COLUMBUS, Ohio (WCMH) — An unusually mild winter in Ohio and much of the Midwest and East will likely be followed by a warmer-than-average and periodically stormy spring, based on the newly released three-month outlook issued by NOAA’s Climate Prediction Center.
A waning La Niña that features cooler water in the tropical eastern Pacific has an 85%-95% chance of returning to neutral sea surface temperatures in the spring, according to NOAA.
La Niña is a climate pattern that influences the jet stream, forcing the steering winds aloft farther north around high pressure in the northeastern Pacific, before dipping southward into the northern U.S., limiting arctic intrusions in the East.
A more variable moist Pacific jet beneath the ridge of high pressure feeds rounds of rain and mountain snow into the Western states, including more intense “atmospheric rivers” that represent plumes of subtropical moisture thousands of miles long and several hundred miles wide.
Nine atmospheric rivers between Dec. 27 and Jan. 16 brought historic rainfalls and deep high-elevation snows to California, triggering deadly flooding and disastrous mudslides. The long-term benefit of heavy interior rain and as much as 25 feet of snow burying parts of the Sierra Nevada Mountains is much higher reservoir levels after years of exceptional drought.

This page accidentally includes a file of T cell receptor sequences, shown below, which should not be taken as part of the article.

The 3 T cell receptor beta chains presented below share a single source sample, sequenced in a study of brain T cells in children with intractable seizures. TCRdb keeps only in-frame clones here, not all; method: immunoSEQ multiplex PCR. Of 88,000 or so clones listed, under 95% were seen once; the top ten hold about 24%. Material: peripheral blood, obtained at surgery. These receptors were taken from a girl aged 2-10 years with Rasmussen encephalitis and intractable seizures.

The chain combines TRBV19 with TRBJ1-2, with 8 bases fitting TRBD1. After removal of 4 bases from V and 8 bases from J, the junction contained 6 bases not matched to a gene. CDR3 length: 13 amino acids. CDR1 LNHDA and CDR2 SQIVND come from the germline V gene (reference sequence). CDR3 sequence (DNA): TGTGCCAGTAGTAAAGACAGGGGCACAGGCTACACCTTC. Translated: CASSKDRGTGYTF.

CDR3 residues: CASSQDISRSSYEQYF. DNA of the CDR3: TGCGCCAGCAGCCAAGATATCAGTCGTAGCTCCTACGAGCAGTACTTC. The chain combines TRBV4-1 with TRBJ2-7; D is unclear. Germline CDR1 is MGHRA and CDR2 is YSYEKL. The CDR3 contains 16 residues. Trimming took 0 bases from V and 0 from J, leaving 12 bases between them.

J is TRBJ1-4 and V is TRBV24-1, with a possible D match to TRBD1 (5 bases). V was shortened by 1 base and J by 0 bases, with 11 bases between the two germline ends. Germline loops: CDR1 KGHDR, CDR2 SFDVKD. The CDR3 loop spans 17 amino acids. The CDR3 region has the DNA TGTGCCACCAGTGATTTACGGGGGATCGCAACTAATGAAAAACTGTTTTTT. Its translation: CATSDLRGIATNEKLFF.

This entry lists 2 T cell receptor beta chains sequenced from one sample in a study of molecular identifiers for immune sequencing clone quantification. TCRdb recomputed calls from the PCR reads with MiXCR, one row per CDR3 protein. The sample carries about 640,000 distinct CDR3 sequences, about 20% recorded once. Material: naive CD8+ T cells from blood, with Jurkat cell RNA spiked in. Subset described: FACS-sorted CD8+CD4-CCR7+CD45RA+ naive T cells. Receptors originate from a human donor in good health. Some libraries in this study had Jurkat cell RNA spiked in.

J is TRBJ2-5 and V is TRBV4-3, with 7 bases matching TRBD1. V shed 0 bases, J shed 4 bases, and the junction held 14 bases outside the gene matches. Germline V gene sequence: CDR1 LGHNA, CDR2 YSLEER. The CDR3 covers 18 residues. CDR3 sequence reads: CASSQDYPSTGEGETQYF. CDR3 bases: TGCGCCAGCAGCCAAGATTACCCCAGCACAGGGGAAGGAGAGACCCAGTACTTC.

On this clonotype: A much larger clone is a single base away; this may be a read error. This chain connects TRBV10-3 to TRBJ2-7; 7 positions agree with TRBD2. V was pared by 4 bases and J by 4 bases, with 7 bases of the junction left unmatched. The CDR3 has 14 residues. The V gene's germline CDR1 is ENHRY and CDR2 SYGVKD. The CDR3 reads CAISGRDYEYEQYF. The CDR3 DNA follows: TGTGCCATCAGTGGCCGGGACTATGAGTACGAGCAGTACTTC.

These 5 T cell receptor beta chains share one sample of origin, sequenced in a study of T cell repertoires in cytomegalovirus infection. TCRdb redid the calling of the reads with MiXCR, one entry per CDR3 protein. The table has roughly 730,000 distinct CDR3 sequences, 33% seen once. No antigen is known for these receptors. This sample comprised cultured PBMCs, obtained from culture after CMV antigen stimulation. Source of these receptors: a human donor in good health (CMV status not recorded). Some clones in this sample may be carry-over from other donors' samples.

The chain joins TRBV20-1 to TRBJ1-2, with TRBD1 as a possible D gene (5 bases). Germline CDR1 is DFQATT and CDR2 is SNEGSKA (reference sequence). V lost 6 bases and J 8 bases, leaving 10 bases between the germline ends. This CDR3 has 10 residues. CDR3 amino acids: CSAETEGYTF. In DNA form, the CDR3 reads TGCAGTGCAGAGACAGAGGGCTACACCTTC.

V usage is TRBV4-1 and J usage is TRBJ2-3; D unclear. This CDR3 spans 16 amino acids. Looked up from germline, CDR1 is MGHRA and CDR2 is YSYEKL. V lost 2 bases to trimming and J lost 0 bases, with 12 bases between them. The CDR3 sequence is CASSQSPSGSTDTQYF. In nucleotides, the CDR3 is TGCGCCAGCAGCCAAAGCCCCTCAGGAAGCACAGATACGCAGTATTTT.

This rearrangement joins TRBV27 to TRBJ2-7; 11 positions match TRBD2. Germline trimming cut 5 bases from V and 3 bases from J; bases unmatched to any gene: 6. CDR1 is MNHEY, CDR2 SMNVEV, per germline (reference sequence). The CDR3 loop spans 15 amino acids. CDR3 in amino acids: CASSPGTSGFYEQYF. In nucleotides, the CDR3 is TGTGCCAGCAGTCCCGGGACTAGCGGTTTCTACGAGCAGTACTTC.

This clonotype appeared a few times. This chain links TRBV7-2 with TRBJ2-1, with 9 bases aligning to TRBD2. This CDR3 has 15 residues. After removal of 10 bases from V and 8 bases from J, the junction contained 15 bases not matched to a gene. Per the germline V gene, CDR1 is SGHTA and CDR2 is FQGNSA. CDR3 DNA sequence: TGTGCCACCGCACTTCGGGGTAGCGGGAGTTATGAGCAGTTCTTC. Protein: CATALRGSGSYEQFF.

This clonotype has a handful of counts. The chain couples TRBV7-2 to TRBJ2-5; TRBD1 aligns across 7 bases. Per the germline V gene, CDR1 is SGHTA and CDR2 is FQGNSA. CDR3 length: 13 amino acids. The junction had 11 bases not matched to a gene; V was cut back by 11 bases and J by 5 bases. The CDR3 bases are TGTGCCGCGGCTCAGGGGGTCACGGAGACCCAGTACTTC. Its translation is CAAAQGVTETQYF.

In La Niña, arctic air is shunted north and east of the Ohio Valley region during much of the winter. The result was a very mild January in Columbus (7.8 degrees above normal) and an equally balmy February, with no measurable snow.
NOAA is predicting a continuation of above-normal temperatures and precipitation through early spring in Ohio. and across the Southern and Eastern states. The Pacific Northwest eastward to the northern Plains are expected to have a colder-than-normal spring.
The temperature contrast and active storm track could bring a greater risk of severe storms in the Mississippi and Ohio valleys.
Of course, this is just an average outlook, and transient cold spells and some accumulating snow are likely in early March and possibly again at the beginning of springtime.
A switch to a relatively normal sea surface temperature regime in the tropical Pacific in the next few months is expected to have little significance in the short term while complicating long-range forecasting, because there is no strong climate forcing to tilt conditions one way or another.
According to NOAA, there is a 60% chance El Niño will develop later in the year–a flip to warmer water in the equatorial eastern Pacific heading into next winter.